H. Albert Young Fellow in Constitutional Law Writes on Decision Validating the Rights of Nature
Web Editor - Published: July 14, 2011
A recent decision by the Provincial Court of Loja in Ecuador made that court the “first court ever to interpret – and vindicate – the newly constitutionalized right of Nature,” writes Professor Erin Daly, the H. Albert Young Fellow in Constitutional Law, in the blog post Ecuadorian Court Recognizes Constitutional Right to Nature on the Widener Environmental Law Center blog.

The decision follows a 2010 amendment to the Ecuadorian Constitution that recognizes that Nature itself has enforceable rights. The case focused on the problems caused by a project to widen the Vilcabamba-Quinara road in the mountains of southern Ecuador. The project – begun three years ago without a study of the environmental impact it would cause – resulted in rocks, gravel, and other debris from the excavation and construction being deposited by the side of the road, causing a narrowing of the river channel to roughly half of its previous width.

“Given the indisputable, elemental, and irremediable importance of Nature, and taking into account how notorious and evident is its process of degradation,” wrote the Court in its six page opinion, “the accion de proteccion is the only suitable and effective way to end and remedy in an immediate way a specific harm to the environment.”

“This is an extremely important decision that could have significant worldwide implications,” says Professor Daly, adding, “It is important to note at the outset, though, that this is a lower court opinion and could well be overturned or modified by an appellate court in this case or in a later case. However, the opinion itself is so forceful, that it is likely to influence jurists across the globe.”

Professor Daly has been working with Professor James R. May on a book provisionally titled Environmental Rights and Constitutional Protections: Implications for Present and Future Generations that deals with the “question of how national constitutions protect environmental rights.” Given their interest on the subject and the case’s importance to the greater environmental law community, Distinguished Professor and Environmental Law Center Director John C. Dernbach suggested that they write about the Ecuadorian case, prompting Erin to write the blog post.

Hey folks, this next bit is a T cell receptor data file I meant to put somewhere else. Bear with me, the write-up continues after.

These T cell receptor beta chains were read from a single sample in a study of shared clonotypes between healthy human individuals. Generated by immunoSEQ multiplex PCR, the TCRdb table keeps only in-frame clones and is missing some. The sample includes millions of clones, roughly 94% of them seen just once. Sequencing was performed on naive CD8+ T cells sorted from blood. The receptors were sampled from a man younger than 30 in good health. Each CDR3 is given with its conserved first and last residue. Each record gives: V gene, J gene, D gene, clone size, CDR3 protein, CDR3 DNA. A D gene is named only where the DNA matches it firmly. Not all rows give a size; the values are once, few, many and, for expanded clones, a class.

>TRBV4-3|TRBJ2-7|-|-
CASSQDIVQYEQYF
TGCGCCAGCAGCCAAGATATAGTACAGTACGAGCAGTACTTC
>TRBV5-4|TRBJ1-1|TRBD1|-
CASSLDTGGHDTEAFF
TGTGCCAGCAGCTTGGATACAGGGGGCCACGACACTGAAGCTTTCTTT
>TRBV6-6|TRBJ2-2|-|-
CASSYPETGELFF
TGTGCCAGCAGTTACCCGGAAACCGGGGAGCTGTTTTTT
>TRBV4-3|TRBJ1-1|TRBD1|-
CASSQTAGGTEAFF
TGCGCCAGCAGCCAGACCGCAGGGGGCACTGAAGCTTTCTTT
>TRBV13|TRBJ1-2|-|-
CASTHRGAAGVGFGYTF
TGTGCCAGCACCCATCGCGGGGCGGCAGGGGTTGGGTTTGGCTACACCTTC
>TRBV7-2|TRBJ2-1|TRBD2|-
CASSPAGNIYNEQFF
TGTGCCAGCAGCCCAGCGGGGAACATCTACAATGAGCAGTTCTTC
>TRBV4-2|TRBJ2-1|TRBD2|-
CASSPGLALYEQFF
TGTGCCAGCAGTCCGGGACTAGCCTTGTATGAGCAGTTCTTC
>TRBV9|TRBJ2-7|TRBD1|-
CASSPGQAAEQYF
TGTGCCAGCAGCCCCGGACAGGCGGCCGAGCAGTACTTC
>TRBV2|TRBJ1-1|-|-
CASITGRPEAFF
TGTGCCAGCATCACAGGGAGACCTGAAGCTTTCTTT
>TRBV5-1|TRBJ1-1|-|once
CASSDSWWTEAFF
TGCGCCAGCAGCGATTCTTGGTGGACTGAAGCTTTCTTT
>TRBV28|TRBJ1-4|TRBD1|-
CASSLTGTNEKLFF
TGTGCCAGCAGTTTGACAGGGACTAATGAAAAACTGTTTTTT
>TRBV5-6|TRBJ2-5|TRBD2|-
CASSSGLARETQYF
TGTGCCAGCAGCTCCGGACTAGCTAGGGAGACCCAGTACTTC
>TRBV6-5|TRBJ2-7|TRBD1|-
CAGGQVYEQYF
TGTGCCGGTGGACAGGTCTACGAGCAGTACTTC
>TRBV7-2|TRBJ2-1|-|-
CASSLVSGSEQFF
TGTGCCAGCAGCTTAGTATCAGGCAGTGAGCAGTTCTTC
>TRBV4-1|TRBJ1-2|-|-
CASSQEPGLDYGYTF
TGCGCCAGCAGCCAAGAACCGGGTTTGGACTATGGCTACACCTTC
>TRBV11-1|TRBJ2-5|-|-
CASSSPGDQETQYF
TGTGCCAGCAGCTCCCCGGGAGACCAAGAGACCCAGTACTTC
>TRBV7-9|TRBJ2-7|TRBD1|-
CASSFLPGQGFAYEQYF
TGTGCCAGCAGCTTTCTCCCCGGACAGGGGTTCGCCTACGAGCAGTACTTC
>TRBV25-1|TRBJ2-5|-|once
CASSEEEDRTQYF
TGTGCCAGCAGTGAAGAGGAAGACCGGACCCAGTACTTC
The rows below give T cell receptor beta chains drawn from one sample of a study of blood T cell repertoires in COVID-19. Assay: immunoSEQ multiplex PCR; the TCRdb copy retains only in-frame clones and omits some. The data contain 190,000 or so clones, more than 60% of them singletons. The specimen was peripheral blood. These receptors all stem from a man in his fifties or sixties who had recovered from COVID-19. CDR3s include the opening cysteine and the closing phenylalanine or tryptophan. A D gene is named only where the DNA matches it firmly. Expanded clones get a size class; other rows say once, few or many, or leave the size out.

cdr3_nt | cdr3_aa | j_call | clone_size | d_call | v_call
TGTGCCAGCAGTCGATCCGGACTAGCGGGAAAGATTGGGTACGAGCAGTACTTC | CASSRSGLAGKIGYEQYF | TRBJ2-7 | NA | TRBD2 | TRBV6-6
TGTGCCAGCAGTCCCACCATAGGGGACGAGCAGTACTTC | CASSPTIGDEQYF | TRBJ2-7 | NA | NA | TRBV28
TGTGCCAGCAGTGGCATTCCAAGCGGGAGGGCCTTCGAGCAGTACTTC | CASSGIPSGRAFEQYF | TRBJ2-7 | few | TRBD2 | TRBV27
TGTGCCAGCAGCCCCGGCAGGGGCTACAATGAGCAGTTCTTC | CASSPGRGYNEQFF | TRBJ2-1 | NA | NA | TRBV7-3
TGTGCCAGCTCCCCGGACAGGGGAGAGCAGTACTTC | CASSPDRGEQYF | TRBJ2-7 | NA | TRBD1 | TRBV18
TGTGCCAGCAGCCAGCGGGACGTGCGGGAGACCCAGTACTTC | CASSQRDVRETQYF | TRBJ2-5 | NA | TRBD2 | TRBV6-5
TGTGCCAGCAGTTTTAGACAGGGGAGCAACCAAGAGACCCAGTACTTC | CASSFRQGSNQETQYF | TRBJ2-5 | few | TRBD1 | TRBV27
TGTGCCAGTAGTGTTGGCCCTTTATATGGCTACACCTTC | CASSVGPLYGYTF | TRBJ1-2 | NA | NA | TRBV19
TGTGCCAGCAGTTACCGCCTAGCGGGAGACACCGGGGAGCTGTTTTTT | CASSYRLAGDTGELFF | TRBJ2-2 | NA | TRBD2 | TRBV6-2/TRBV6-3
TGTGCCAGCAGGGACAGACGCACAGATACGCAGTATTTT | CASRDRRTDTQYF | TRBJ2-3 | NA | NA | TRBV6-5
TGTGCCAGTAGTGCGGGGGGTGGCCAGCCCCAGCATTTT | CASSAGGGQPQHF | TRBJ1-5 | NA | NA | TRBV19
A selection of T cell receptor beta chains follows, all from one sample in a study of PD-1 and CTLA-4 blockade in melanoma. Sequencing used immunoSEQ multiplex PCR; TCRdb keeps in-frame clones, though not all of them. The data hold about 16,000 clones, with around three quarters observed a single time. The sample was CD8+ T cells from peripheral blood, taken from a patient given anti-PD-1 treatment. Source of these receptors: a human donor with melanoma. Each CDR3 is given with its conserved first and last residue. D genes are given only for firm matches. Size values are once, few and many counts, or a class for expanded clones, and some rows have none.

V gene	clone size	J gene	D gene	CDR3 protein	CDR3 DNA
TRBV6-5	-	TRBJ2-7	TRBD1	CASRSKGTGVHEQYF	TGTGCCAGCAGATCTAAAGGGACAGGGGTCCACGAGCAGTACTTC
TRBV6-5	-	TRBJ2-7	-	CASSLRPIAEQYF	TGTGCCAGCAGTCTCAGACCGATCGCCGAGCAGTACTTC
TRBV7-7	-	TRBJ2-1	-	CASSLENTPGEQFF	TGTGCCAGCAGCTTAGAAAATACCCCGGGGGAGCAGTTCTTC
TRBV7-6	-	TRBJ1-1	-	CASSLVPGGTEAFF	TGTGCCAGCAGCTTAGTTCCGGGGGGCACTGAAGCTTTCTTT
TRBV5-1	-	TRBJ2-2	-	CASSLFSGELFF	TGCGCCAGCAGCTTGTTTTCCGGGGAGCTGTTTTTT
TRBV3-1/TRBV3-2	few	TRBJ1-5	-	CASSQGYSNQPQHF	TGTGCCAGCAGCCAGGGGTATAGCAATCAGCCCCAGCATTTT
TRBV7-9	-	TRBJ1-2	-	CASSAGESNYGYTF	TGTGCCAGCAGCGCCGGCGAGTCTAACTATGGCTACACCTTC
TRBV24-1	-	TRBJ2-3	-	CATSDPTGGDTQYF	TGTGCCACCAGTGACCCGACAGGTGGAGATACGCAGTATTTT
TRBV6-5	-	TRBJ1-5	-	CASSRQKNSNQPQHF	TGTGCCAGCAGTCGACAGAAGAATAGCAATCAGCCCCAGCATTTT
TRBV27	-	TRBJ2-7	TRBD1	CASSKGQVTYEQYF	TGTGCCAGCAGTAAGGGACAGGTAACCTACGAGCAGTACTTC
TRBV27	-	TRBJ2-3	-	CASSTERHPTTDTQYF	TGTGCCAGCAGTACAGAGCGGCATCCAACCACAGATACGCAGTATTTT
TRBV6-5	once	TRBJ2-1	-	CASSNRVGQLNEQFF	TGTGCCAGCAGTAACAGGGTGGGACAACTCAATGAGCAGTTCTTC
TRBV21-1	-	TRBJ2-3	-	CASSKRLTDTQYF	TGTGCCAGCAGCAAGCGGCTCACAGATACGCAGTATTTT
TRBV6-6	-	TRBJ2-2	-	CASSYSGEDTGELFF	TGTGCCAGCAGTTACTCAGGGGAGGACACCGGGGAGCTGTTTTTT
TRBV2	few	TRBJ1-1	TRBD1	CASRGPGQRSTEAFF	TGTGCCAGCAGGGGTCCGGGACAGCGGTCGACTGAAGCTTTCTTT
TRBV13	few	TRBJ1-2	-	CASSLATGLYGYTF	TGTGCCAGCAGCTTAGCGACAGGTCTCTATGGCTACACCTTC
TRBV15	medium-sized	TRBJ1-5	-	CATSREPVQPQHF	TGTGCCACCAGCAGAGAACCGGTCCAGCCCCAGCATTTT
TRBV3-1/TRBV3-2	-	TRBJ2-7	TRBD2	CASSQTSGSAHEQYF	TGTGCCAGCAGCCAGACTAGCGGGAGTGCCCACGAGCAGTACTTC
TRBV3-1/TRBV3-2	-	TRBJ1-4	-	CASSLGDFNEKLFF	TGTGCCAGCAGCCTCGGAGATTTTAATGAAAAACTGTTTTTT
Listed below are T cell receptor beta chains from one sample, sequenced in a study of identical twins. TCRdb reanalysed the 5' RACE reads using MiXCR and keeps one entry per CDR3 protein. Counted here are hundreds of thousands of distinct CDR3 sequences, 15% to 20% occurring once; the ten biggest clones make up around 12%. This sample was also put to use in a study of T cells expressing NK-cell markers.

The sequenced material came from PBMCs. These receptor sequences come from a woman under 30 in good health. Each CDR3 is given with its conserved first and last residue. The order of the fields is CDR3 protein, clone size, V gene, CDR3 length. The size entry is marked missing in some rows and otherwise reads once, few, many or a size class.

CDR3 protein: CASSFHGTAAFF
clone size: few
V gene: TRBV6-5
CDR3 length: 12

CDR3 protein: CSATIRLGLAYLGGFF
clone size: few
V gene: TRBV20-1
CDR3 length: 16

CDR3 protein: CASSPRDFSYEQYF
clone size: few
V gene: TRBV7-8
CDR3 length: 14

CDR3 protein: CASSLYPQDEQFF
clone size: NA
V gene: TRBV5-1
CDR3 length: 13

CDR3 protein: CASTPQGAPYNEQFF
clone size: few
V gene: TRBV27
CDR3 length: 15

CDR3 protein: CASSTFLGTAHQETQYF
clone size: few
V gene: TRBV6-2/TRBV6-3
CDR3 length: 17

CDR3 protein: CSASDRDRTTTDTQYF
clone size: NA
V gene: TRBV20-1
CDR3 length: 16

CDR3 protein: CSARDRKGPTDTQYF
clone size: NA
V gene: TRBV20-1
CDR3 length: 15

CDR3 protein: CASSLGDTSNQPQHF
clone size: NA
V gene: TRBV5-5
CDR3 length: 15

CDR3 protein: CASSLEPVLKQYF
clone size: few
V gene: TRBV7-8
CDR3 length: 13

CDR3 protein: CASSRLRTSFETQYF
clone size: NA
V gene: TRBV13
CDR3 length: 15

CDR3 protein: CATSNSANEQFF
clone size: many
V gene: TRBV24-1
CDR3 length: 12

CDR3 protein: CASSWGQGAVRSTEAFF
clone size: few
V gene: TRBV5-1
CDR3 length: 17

“One of the things that I love most about law is how creative it can be, always seeking new solutions to the problems that we as people face,” states Professor Daly. “The diversity and creativity of law is most clearly seen in comparative law, where we can see how different nations approach similar types of problems in dramatically different ways. This case exemplifies that: Ecuador tried a novel approach to protecting its environment in it's constitution and a court found a way to enforce that – one that is in no way radical but consistent with the trends and practices of traditional legal doctrine.”

“The reason the case is so important is that Ecuador was the first nation ever to protect the rights of nature in a national constitution – not the rights of people to enjoy nature but the rights of nature itself,” she says.

“Given the globalization of constitutional law,” she concludes, “It is very likely that judges around the world will see this decision and follow it. Moreover, those who are involved in drafting constitutions and constitutional amendments will also be interested to see that the rights of nature can be justiciable; that is, you can have a far-reaching provision in a constitution that takes a novel and innovative approach to promoting environmental protection, and a judge can enforce it and make it real.”

Read Professor Daly’s full post analyzing the decision at the Environmental Law Center’s blog.